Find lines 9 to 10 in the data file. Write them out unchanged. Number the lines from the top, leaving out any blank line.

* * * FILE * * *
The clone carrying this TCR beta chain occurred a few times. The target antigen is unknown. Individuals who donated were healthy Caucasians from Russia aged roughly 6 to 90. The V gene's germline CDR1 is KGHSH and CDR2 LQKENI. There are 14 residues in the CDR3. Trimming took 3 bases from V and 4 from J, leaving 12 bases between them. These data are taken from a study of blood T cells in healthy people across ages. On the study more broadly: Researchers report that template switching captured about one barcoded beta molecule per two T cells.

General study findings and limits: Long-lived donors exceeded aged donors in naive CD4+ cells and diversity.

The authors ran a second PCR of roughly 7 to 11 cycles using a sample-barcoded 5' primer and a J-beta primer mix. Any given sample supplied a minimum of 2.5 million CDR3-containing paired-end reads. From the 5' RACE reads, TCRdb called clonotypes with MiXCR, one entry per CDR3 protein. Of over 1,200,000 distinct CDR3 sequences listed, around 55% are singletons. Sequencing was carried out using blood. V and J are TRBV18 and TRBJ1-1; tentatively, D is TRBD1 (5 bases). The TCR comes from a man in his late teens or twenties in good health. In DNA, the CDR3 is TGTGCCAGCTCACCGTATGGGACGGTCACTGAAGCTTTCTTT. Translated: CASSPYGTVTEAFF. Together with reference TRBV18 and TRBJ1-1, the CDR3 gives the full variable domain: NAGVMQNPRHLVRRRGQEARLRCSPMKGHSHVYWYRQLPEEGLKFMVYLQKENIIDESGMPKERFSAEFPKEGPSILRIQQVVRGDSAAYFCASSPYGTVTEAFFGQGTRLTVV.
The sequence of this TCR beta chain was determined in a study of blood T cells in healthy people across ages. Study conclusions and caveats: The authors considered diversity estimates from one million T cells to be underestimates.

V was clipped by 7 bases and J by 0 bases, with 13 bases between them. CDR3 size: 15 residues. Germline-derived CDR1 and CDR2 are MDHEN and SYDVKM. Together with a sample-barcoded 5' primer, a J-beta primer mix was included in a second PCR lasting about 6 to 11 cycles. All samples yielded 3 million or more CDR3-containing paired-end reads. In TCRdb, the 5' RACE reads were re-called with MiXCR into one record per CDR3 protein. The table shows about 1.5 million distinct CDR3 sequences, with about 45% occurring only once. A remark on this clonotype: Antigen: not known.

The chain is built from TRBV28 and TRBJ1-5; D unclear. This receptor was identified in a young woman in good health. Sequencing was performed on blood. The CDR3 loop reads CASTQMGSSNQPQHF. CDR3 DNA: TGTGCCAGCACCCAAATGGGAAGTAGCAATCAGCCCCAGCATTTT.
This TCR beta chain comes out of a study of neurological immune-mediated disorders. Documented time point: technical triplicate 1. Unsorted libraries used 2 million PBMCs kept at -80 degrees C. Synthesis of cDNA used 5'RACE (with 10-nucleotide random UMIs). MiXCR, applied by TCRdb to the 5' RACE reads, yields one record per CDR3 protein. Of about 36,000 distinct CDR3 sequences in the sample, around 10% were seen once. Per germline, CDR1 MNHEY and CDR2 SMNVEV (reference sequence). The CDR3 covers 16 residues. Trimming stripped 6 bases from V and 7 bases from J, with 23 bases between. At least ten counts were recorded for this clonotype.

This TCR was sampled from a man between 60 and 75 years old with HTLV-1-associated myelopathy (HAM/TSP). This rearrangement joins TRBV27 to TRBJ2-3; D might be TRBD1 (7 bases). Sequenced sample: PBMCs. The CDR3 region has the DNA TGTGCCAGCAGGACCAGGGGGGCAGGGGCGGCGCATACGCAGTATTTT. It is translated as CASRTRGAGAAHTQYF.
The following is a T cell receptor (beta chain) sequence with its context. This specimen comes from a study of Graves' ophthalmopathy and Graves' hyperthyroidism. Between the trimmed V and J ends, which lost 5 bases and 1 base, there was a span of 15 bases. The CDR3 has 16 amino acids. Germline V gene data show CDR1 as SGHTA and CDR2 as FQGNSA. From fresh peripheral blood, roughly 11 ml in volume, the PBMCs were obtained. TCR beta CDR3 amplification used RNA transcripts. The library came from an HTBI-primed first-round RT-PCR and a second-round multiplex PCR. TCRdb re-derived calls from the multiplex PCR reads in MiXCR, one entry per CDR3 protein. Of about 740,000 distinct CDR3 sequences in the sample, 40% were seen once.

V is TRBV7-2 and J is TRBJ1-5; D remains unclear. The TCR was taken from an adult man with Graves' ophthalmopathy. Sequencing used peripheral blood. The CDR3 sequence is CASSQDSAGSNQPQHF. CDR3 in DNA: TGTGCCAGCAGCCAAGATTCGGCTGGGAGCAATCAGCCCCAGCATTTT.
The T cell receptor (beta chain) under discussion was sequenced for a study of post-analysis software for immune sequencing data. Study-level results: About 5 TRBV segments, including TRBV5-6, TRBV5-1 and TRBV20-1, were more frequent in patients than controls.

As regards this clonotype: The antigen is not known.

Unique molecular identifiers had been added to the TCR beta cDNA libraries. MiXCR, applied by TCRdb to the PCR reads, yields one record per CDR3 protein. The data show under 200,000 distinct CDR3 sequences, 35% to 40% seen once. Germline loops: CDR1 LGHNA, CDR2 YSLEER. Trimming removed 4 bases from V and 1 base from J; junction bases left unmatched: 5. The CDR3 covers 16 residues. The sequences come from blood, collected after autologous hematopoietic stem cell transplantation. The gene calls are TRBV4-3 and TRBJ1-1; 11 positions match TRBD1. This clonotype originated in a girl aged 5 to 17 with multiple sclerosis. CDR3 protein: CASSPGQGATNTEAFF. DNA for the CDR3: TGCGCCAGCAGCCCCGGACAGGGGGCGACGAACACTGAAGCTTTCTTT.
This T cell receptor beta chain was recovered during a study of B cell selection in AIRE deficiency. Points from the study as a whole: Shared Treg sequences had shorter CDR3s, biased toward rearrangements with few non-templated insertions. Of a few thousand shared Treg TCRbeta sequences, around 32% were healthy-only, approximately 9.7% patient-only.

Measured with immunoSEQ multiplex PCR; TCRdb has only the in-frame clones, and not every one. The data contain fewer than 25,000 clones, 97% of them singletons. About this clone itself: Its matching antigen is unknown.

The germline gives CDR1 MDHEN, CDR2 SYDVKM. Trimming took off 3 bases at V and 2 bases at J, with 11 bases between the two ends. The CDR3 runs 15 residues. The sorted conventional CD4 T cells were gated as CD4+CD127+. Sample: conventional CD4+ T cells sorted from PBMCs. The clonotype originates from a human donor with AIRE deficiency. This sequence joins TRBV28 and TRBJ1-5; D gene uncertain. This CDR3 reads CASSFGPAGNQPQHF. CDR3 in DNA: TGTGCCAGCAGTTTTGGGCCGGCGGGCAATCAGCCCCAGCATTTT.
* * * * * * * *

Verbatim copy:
The following is a T cell receptor (beta chain) sequence with its context. This specimen comes from a study of Graves' ophthalmopathy and Graves' hyperthyroidism. Between the trimmed V and J ends, which lost 5 bases and 1 base, there was a span of 15 bases. The CDR3 has 16 amino acids. Germline V gene data show CDR1 as SGHTA and CDR2 as FQGNSA. From fresh peripheral blood, roughly 11 ml in volume, the PBMCs were obtained. TCR beta CDR3 amplification used RNA transcripts. The library came from an HTBI-primed first-round RT-PCR and a second-round multiplex PCR. TCRdb re-derived calls from the multiplex PCR reads in MiXCR, one entry per CDR3 protein. Of about 740,000 distinct CDR3 sequences in the sample, 40% were seen once.

V is TRBV7-2 and J is TRBJ1-5; D remains unclear. The TCR was taken from an adult man with Graves' ophthalmopathy. Sequencing used peripheral blood. The CDR3 sequence is CASSQDSAGSNQPQHF. CDR3 in DNA: TGTGCCAGCAGCCAAGATTCGGCTGGGAGCAATCAGCCCCAGCATTTT.